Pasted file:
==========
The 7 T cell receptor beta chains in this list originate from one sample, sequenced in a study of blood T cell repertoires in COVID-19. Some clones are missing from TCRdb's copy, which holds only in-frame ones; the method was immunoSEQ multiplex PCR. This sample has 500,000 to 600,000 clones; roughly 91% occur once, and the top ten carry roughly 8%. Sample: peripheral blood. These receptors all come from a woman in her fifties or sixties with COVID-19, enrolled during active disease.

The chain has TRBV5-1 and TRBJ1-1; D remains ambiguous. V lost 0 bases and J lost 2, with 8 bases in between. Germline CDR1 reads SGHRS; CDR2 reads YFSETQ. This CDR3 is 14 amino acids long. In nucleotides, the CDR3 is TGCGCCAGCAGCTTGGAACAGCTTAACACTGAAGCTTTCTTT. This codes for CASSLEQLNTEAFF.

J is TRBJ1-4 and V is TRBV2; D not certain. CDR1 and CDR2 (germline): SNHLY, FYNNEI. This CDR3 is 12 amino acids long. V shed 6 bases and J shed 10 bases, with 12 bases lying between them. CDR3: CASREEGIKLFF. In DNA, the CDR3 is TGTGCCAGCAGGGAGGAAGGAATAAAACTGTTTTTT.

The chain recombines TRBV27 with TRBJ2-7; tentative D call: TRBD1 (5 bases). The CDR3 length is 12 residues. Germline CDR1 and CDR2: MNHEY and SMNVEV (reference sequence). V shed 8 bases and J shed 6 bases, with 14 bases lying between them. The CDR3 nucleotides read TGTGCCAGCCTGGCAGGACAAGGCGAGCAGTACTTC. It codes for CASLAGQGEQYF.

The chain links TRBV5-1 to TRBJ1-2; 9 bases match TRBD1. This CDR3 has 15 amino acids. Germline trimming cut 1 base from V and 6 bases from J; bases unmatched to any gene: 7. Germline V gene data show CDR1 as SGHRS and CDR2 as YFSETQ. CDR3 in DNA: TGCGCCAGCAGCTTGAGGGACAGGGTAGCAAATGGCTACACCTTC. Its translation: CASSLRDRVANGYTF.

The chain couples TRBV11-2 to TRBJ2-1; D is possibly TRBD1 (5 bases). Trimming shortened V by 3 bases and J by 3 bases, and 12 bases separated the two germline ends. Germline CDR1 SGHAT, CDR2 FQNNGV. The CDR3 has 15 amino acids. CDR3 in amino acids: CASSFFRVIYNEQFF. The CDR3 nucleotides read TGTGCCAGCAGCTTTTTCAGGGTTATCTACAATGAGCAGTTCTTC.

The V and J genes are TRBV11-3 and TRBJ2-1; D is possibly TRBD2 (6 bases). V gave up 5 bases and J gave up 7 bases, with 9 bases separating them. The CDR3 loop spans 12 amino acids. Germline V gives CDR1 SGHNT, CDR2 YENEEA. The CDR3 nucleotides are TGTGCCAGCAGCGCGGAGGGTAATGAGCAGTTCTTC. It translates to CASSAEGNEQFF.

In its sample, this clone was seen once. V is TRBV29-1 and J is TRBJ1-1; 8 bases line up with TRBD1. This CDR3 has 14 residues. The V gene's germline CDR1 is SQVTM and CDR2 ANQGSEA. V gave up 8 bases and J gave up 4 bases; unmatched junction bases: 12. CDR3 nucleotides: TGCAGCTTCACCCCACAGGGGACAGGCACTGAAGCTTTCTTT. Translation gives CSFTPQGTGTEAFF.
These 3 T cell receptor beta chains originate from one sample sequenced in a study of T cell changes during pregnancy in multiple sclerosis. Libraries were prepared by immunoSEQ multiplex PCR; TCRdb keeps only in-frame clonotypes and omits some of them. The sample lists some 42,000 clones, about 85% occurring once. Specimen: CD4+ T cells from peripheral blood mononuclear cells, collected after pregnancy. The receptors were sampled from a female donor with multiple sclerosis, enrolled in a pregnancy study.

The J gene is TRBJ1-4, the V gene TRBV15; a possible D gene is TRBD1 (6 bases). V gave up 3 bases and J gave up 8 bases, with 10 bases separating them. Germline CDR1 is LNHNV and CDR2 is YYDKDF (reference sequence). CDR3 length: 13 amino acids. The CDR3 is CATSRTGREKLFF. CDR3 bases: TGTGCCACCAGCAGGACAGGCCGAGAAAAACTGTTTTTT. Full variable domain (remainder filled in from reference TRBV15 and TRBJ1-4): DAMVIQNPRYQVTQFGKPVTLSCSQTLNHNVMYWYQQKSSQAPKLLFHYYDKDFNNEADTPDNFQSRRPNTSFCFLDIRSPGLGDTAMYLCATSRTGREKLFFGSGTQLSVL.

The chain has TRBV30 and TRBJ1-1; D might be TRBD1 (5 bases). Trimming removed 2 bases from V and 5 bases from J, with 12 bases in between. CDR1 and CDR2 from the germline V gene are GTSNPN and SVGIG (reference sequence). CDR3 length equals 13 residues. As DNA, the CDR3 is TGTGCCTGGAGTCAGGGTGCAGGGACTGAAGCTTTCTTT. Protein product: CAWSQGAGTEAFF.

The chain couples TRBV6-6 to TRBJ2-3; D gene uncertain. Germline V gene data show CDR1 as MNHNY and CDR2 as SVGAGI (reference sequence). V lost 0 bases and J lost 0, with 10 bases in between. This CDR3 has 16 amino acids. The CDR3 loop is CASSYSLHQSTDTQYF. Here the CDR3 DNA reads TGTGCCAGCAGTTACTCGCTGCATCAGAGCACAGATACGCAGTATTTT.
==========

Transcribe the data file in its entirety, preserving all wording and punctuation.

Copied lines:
The 7 T cell receptor beta chains in this list originate from one sample, sequenced in a study of blood T cell repertoires in COVID-19. Some clones are missing from TCRdb's copy, which holds only in-frame ones; the method was immunoSEQ multiplex PCR. This sample has 500,000 to 600,000 clones; roughly 91% occur once, and the top ten carry roughly 8%. Sample: peripheral blood. These receptors all come from a woman in her fifties or sixties with COVID-19, enrolled during active disease.

The chain has TRBV5-1 and TRBJ1-1; D remains ambiguous. V lost 0 bases and J lost 2, with 8 bases in between. Germline CDR1 reads SGHRS; CDR2 reads YFSETQ. This CDR3 is 14 amino acids long. In nucleotides, the CDR3 is TGCGCCAGCAGCTTGGAACAGCTTAACACTGAAGCTTTCTTT. This codes for CASSLEQLNTEAFF.

J is TRBJ1-4 and V is TRBV2; D not certain. CDR1 and CDR2 (germline): SNHLY, FYNNEI. This CDR3 is 12 amino acids long. V shed 6 bases and J shed 10 bases, with 12 bases lying between them. CDR3: CASREEGIKLFF. In DNA, the CDR3 is TGTGCCAGCAGGGAGGAAGGAATAAAACTGTTTTTT.

The chain recombines TRBV27 with TRBJ2-7; tentative D call: TRBD1 (5 bases). The CDR3 length is 12 residues. Germline CDR1 and CDR2: MNHEY and SMNVEV (reference sequence). V shed 8 bases and J shed 6 bases, with 14 bases lying between them. The CDR3 nucleotides read TGTGCCAGCCTGGCAGGACAAGGCGAGCAGTACTTC. It codes for CASLAGQGEQYF.

The chain links TRBV5-1 to TRBJ1-2; 9 bases match TRBD1. This CDR3 has 15 amino acids. Germline trimming cut 1 base from V and 6 bases from J; bases unmatched to any gene: 7. Germline V gene data show CDR1 as SGHRS and CDR2 as YFSETQ. CDR3 in DNA: TGCGCCAGCAGCTTGAGGGACAGGGTAGCAAATGGCTACACCTTC. Its translation: CASSLRDRVANGYTF.

The chain couples TRBV11-2 to TRBJ2-1; D is possibly TRBD1 (5 bases). Trimming shortened V by 3 bases and J by 3 bases, and 12 bases separated the two germline ends. Germline CDR1 SGHAT, CDR2 FQNNGV. The CDR3 has 15 amino acids. CDR3 in amino acids: CASSFFRVIYNEQFF. The CDR3 nucleotides read TGTGCCAGCAGCTTTTTCAGGGTTATCTACAATGAGCAGTTCTTC.

The V and J genes are TRBV11-3 and TRBJ2-1; D is possibly TRBD2 (6 bases). V gave up 5 bases and J gave up 7 bases, with 9 bases separating them. The CDR3 loop spans 12 amino acids. Germline V gives CDR1 SGHNT, CDR2 YENEEA. The CDR3 nucleotides are TGTGCCAGCAGCGCGGAGGGTAATGAGCAGTTCTTC. It translates to CASSAEGNEQFF.

In its sample, this clone was seen once. V is TRBV29-1 and J is TRBJ1-1; 8 bases line up with TRBD1. This CDR3 has 14 residues. The V gene's germline CDR1 is SQVTM and CDR2 ANQGSEA. V gave up 8 bases and J gave up 4 bases; unmatched junction bases: 12. CDR3 nucleotides: TGCAGCTTCACCCCACAGGGGACAGGCACTGAAGCTTTCTTT. Translation gives CSFTPQGTGTEAFF.
These 3 T cell receptor beta chains originate from one sample sequenced in a study of T cell changes during pregnancy in multiple sclerosis. Libraries were prepared by immunoSEQ multiplex PCR; TCRdb keeps only in-frame clonotypes and omits some of them. The sample lists some 42,000 clones, about 85% occurring once. Specimen: CD4+ T cells from peripheral blood mononuclear cells, collected after pregnancy. The receptors were sampled from a female donor with multiple sclerosis, enrolled in a pregnancy study.

The J gene is TRBJ1-4, the V gene TRBV15; a possible D gene is TRBD1 (6 bases). V gave up 3 bases and J gave up 8 bases, with 10 bases separating them. Germline CDR1 is LNHNV and CDR2 is YYDKDF (reference sequence). CDR3 length: 13 amino acids. The CDR3 is CATSRTGREKLFF. CDR3 bases: TGTGCCACCAGCAGGACAGGCCGAGAAAAACTGTTTTTT. Full variable domain (remainder filled in from reference TRBV15 and TRBJ1-4): DAMVIQNPRYQVTQFGKPVTLSCSQTLNHNVMYWYQQKSSQAPKLLFHYYDKDFNNEADTPDNFQSRRPNTSFCFLDIRSPGLGDTAMYLCATSRTGREKLFFGSGTQLSVL.

The chain has TRBV30 and TRBJ1-1; D might be TRBD1 (5 bases). Trimming removed 2 bases from V and 5 bases from J, with 12 bases in between. CDR1 and CDR2 from the germline V gene are GTSNPN and SVGIG (reference sequence). CDR3 length equals 13 residues. As DNA, the CDR3 is TGTGCCTGGAGTCAGGGTGCAGGGACTGAAGCTTTCTTT. Protein product: CAWSQGAGTEAFF.

The chain couples TRBV6-6 to TRBJ2-3; D gene uncertain. Germline V gene data show CDR1 as MNHNY and CDR2 as SVGAGI (reference sequence). V lost 0 bases and J lost 0, with 10 bases in between. This CDR3 has 16 amino acids. The CDR3 loop is CASSYSLHQSTDTQYF. Here the CDR3 DNA reads TGTGCCAGCAGTTACTCGCTGCATCAGAGCACAGATACGCAGTATTTT.